• Soil: For vegetable gardens you want the best possible soil you can find. If your lawn is rocky, sandy, or full of tree roots you may want to consider building a raised bed. Another good thing to consider is the Ph of your soil. Some garden centers may offer soil testing, however you can do your own research and test your own soil if you prefer.
  • Wind: If you live in an area that is highly windy I would recommend planting your garden near a wall, hedge, or other nature structure to help differ the wind. If that is not possible, you can also build trellises to help protect your plants against the wind.

The last thing to consider is the placement of your garden in regards to access to water, tools, and compost. The only reason for this is to make your life easier. No one wants to lug a watering can across the yard multiple times, because the garden is not close enough to a hose. Same goes for any and all gardening tools you may need to use throughout the growing season.

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A few of the seeds I bought from American Meadows.Getting plants ready in my two mini greenhouses facing a south window.
A few of the seeds I bought from American Meadows.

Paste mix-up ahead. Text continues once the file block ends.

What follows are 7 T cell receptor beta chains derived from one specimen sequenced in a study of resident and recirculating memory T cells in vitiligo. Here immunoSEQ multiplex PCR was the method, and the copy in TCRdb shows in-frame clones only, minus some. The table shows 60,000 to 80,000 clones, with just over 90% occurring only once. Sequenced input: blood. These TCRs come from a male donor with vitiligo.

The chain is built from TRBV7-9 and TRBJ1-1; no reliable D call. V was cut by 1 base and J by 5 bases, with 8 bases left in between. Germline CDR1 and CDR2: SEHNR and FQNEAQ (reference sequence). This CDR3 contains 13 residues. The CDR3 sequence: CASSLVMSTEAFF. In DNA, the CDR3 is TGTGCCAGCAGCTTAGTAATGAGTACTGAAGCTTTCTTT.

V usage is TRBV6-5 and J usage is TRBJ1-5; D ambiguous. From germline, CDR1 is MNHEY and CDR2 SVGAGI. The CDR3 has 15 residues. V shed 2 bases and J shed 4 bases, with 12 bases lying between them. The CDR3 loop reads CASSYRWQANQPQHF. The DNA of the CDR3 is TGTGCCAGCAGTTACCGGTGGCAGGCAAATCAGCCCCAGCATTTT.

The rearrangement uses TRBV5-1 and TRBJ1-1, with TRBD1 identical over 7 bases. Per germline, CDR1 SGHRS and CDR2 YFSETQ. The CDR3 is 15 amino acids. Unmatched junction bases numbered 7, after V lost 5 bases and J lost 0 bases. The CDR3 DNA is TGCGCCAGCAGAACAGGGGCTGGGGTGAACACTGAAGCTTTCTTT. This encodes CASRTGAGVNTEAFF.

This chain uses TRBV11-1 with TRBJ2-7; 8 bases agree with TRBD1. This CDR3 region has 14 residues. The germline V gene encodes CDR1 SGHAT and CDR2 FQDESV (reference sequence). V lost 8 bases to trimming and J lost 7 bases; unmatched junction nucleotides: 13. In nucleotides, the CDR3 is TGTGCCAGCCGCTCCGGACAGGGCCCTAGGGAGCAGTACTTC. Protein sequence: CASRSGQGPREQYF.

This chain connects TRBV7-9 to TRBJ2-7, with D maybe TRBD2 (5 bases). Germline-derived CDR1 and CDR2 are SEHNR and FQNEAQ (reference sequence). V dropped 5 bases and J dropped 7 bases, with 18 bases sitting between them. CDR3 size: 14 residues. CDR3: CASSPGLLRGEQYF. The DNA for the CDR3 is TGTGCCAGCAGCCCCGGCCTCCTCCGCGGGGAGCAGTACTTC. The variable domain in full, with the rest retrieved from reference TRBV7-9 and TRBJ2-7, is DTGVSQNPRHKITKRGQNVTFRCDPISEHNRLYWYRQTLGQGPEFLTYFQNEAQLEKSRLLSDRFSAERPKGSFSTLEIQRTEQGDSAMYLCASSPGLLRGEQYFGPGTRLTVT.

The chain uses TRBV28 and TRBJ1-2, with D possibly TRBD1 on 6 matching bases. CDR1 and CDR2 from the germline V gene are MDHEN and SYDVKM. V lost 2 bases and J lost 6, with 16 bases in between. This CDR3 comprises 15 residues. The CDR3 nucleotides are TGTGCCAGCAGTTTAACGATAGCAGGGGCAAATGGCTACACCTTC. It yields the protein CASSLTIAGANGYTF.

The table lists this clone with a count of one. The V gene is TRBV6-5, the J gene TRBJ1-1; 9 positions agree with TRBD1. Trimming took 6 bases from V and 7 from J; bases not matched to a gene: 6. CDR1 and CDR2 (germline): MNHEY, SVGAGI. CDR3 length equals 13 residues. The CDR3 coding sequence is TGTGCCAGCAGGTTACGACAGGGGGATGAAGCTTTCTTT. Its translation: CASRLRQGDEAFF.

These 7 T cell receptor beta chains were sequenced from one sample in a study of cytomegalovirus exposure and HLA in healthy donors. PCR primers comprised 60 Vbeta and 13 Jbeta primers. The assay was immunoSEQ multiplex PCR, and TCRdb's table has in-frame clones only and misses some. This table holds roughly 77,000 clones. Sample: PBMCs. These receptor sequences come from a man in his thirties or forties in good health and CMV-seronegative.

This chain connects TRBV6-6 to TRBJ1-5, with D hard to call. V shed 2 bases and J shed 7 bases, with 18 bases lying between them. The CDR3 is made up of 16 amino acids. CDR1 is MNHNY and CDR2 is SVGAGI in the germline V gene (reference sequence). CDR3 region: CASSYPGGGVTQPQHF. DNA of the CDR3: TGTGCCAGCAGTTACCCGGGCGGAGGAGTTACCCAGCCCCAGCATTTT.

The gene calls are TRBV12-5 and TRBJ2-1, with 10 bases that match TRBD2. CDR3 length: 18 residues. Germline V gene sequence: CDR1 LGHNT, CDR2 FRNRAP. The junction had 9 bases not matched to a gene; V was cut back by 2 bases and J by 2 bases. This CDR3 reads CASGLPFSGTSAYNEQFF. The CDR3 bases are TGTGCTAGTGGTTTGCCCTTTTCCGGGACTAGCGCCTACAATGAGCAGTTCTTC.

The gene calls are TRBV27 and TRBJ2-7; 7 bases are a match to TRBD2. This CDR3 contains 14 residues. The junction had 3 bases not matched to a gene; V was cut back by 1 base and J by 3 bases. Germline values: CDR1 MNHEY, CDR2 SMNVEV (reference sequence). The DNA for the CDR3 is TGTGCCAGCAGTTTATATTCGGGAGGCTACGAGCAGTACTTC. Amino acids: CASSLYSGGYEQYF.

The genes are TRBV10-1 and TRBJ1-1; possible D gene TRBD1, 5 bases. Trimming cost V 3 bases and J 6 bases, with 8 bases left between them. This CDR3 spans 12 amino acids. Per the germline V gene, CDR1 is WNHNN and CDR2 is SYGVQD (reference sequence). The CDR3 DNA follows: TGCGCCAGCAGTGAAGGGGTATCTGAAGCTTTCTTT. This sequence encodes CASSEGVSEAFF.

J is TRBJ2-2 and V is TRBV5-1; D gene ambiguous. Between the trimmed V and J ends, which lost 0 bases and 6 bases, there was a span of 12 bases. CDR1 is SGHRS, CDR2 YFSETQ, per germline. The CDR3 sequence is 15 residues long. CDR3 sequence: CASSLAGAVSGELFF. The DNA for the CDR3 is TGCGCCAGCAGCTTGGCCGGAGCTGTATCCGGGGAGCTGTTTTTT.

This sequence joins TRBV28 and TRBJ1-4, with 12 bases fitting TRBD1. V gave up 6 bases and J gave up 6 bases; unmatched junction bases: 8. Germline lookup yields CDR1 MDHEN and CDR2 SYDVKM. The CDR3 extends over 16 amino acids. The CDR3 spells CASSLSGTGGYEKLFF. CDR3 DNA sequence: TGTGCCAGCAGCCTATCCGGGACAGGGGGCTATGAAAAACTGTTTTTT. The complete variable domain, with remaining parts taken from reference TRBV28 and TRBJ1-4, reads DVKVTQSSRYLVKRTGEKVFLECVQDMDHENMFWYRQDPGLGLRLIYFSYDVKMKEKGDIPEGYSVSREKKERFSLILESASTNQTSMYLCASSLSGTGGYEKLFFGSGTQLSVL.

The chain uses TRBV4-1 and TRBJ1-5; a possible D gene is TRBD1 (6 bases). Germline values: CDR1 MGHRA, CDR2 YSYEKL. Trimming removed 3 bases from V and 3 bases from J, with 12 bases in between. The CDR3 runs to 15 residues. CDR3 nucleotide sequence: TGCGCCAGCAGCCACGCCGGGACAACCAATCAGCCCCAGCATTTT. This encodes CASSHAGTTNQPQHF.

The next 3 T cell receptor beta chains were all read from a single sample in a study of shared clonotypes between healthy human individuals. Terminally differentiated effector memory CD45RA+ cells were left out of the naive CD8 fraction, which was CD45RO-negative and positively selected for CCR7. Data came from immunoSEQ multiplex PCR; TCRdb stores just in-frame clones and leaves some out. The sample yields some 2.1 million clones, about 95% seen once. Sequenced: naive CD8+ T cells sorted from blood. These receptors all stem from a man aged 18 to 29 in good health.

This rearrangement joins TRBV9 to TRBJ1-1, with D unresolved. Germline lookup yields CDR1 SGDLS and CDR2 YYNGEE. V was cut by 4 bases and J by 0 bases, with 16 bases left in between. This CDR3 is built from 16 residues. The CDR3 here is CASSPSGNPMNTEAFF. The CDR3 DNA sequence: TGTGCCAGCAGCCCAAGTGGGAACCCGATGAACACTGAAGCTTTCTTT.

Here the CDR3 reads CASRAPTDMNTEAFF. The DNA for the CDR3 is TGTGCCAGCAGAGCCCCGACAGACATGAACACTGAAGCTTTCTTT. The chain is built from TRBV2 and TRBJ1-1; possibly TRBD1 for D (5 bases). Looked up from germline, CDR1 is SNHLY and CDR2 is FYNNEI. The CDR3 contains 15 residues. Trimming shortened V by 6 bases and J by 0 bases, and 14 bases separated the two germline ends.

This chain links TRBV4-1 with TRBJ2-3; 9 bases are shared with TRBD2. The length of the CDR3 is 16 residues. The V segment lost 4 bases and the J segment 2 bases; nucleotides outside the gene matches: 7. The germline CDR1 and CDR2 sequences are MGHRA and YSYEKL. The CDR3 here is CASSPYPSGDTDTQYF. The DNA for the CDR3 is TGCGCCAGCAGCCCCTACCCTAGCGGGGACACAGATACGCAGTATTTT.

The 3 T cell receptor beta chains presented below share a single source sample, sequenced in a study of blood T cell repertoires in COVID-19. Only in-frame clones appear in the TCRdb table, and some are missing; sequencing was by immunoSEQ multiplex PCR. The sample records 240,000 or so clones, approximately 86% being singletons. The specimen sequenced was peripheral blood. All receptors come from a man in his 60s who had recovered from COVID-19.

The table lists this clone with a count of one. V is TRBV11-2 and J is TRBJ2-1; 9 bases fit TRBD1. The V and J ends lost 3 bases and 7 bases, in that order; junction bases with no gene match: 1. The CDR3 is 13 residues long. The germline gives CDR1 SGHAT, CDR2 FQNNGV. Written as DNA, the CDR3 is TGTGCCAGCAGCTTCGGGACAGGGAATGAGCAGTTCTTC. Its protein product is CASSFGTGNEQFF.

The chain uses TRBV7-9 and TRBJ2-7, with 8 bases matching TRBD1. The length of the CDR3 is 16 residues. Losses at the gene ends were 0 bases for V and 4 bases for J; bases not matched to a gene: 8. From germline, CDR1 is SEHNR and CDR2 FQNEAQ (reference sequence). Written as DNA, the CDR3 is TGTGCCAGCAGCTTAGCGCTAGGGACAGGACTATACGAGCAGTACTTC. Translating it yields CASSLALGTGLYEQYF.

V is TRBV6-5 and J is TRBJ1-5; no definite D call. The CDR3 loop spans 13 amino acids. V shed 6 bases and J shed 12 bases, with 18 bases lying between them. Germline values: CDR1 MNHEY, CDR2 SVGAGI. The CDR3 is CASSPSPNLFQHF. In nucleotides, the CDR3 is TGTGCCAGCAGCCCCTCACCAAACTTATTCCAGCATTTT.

A few of the seeds I bought from American Meadows. | Source
Getting plants ready in my two mini greenhouses facing a south window.
Getting plants ready in my two mini greenhouses facing a south window. | Source


Start seeds in a greenhouse to enhance growing and produce a better vegetable plant. Put your greenhouse in a south facing window where your seeds will get adequate heat and sunlight.

Seeds and Plants:

It's important to remember when growing your organic garden to search for and find organic seeds. Conventionally grown plants are already loaded with chemicals and pesticides and as a result so will their seeds. To find organically grown seeds and plants you want to check the labels and make sure they specifically say "organic" on them. Many nurseries, and garden centers are starting to sell organic seeds and plants, you can also find many good mail order companies that sell them as well.